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Sing then again,—to my soul it shall seem
LVIII.-- WE SHOULD NOT DESPISE SMALL BE
1. A traveler through a dusty road
Strewed acorns on the lea;
into a tree.
To breathe its early vows,
To bask beneath its boughs.
The birds sweet music bore;
A blessing evermore.
Amid the grass and fern;
Where weary men might turn;
A ladle to the brink,
But judged that toil might drink.
He passed again, and lo! the well,
By summers never dried,
And saved a life beside.
3. A dreamer dropped a random thought;
'Twas old and yet 'twas new,-
But strong in being true.
And lo! its light became
A monitory flame.
A watch-fire on the hill;
And cheers the vailey still.
4. A nameless man amid a crowd
That thronged the daily mart,
Unstudied from the heart,-
A transitory breath;
It saved a soul from death.
O thought at random cast !
But mighty at the last.
GEORGE WASHINGTON, 1. The unity of government, which constitutes you one people, is also now dear to you. It is justly so; for it is a main pillar in the edifice of your real independence, – the support of your tranquillity at home and your peace abroad, of your safety, of your prosperity, of that very liberty which you so highly prize.
2. But as it is easy to foresee that, from different causes and from different quarters, much pains will be taken, many artifices employed, to weaken in your minds the conviction of this truth; as this is the point in your political fortress against which the batteries of internal and external enemies will be most constantly and actively, though often covertly and insidiously, directed, it is of infinite moment that you should properly estimate the immense value of your national union to your collective and individual happiness; that you should cherish a cordial, habitual, and immovable attachment to it; accustoming yourselves to think and speak of it as of the palladium of your political safety and prosperity; watching for its preservation with a jealous anxiety; discountenancing whatever may suggest even a suspicion that it can, in any event, be abandoned; and indignantly frowning upon the first dawning of every attempt to alienate any portion of our country from the rest, or to enfeeble the sacred ties which now link together the various parts.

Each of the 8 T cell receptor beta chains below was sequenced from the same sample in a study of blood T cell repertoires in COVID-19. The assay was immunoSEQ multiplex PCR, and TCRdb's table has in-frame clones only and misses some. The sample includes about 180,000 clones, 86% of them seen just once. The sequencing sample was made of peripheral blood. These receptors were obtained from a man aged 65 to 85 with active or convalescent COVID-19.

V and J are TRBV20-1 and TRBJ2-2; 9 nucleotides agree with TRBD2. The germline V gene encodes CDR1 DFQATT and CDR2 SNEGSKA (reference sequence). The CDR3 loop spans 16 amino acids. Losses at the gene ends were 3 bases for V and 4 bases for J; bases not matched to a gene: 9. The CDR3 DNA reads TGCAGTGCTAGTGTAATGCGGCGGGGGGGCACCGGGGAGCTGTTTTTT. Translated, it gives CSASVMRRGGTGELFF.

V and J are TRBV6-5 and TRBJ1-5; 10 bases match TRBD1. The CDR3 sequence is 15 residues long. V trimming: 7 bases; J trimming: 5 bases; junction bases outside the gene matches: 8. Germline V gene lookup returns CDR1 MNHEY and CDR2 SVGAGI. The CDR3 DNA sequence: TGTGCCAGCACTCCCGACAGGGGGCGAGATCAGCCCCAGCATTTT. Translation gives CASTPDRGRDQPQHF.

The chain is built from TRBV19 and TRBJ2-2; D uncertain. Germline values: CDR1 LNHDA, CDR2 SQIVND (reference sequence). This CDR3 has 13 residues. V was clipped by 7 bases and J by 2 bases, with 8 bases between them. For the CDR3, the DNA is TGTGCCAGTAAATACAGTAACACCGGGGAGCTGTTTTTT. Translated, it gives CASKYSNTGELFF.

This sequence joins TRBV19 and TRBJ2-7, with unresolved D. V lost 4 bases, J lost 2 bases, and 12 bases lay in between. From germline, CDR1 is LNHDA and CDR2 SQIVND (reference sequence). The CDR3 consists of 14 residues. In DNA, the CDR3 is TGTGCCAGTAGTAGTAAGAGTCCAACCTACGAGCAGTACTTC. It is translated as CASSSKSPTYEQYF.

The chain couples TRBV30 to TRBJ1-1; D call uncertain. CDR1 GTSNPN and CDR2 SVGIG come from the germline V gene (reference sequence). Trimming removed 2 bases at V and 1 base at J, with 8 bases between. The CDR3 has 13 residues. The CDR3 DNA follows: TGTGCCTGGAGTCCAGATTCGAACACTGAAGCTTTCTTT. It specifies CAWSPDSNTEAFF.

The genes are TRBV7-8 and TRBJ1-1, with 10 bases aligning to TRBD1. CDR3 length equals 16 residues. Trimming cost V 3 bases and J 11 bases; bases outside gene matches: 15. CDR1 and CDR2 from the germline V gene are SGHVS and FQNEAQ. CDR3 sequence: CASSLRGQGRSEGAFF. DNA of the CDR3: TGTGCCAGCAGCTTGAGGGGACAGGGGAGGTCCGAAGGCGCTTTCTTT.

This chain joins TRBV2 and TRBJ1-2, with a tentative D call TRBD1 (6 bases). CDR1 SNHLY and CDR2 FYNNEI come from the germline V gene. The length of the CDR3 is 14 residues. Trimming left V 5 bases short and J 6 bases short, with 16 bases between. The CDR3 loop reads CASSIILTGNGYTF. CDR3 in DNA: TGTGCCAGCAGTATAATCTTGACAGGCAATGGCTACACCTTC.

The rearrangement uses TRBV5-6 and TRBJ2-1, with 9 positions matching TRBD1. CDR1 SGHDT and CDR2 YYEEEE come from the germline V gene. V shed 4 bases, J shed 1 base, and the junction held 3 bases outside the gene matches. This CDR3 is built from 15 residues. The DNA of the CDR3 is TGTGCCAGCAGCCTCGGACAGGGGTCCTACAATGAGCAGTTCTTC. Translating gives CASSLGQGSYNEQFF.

3. To the efficacy and permanency of your union, a government for the whole is indispensable. No alliance, however strict, between the parts can be an adequate substitute; they must inevitably experience the infractions and interruptions which all alliances in all times have experienced. Sensible
of this momentous truth you have improved upon your essay, by the adoption of the constitution of a government better calculated than your former for an intimate union, and for the efficacious management of your common concerns.
4. This government, the offspring of our own choice, uninfluenced and unawed, adopted upon full investigation and mature deliberation, completely free in its principles, in the distribution of its powers uniting security with energy, and containing within itself a provision for its own amendment, has a just claim to your confidence and your support. Respect for its authority, compliance with its laws, acquiescence in its measures are duties enjoined by the fundamental maxims of true liberty. The basis of our political systems is the right of the people to make and alter their constitutions of government; but the constitution which at